There is one critically important reason to wear headphones while programming. When you understand the impact of this, it will change how you think about what it means to make things and what that process really requires.
Programmers wear headphones so that they won’t be bothered. That much is pretty obvious. The reason why being bothered is an issue is something I’ll get to in a moment.
You see, the modern workplace is designed to ruin programmer productivity. If I were to design an office space to maximize programmer output, it would look like the opposite of nearly every modern office space I’ve ever worked out of.
Actually, I now work in an office that basically maximizes my potential output as a programmer and it really does look like the opposite of most modern corporate offices.
The big gimmick right now in office space design is “open office spaces”. This is designed to improve collaboration (as if that is the great problem of modern work).
Open office spaces really exist so that it looks like everybody is busy working. It looks cool to see so many people busily walking around, talking, and in general looking busy. There is a sound component to it as well.
Open office spaces are loud!
But again, it looks and feels like an improvement over the previous decades’ bad idea – cubicle farms.
Also, open office spaces are cheaper than cube farms, so companies are saving money while making everybody look busy (even at the cost of huge productivity decreases).
In general, all of this is terrible for the actual act of programming.
The art of programming tends to rely on the same thing most art relies on – flow.
Getting into the “flow state” where you are focused on a problem deep enough to make connections and leaps and do your best work without “thinking” is where the real magic of programming happens. This is very similar to playing music, writing, and painting.
Imagine if Leonardo da Vinci was expected to paint the Mona Lisa in an open office space while his coworkers and manager would stop him mid stroke every 15 minutes to ask a question. Would he have ever painted it?
No, I don’t think so.
And yet, programming is a creative process that requires a similarly creative environment as most other art does.
Take authors as a similar example. Stephen King doesn’t “collaborate” to write his books. He sits down at the typewriter or keyboard and starts writing. Imagine if he had to do a daily standup about his latest few pages each day with a committee of his peers.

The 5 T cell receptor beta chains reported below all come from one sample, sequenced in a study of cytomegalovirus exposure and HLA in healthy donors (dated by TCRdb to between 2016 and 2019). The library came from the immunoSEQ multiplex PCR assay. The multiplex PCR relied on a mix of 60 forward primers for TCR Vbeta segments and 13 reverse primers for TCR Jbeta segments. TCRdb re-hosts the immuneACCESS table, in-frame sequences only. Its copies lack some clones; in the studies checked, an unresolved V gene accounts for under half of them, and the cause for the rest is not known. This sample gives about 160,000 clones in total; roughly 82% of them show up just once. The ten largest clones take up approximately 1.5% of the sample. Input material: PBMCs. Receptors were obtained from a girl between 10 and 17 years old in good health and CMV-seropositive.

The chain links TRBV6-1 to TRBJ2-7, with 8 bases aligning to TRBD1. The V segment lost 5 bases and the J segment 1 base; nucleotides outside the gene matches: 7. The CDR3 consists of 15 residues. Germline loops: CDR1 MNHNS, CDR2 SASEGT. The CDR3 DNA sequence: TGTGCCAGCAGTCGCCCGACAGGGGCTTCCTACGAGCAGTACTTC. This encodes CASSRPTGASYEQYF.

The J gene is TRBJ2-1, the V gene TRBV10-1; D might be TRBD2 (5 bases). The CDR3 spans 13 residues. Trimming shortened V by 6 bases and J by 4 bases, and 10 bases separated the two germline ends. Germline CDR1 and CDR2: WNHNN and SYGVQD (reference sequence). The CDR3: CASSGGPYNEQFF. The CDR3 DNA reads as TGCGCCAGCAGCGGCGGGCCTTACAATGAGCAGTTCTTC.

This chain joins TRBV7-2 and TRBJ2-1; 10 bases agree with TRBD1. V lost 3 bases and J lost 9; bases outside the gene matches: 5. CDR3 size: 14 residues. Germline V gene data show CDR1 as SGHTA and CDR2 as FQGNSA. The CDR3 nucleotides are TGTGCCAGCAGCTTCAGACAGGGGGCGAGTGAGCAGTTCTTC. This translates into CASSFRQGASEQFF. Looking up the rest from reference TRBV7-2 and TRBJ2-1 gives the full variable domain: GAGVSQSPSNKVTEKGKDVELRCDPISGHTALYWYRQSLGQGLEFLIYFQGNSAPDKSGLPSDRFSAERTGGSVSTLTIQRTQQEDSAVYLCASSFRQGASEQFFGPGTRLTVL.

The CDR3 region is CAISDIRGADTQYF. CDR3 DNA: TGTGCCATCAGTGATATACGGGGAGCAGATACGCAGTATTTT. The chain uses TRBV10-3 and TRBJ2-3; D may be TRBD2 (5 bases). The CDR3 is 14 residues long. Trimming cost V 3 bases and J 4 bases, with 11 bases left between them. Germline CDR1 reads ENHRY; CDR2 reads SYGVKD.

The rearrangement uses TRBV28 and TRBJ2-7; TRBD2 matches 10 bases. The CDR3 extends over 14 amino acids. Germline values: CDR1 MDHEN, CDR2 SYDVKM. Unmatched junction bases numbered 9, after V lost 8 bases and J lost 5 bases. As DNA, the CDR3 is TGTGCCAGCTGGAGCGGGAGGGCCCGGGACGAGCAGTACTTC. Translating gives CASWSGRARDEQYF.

His work would suffer.
It turns out that to code well we rely on that same kind of process of getting into the flow and doing creative work with our minds. It’s how our brains seem to be wired for creative work.
People like Paul Graham have written about Makers Schedule vs. Managers Schedule before with a similar understanding.
It takes something like 5–30 minutes to get into a flow state. If uninterrupted, time distortion kicks in and a couple hours fly by and a bunch of code is created.
Every interruption resets the clock on that process.
So, what programmers need to maximize flow (and thus output) is blocks of 2–4 hours without interruption. Ideally, a whole day without interruption would allow for as many as 3 or 4 blocks of “flow”.
As near as I can tell, the average programmer tends to only get maybe one flow block a day. Sometimes a really diligent programmer will manage two or three flow blocks a day, but that doesn’t happen very often from what I can tell.
Headphones, especially noise canceling headphones (like the ones I’m wearing right now), are an effort by programmers to block out interruptions and stay in a flow state.
With open offices, email, slack notifications, coworkers tapping you on the shoulder, and so on…
It’s almost impossible to get to a flow state as a programmer.
So, my advice to you is simple. If you are a programmer trying to maximize the total productivity and flow blocks each day, wear headphones, avoid meetings, don’t check email, turn off slack, and basically go into a cave and write code.
And if you don’t have the option to do that, accept the fact that you might only be able to get one flow block a day and plan accordingly.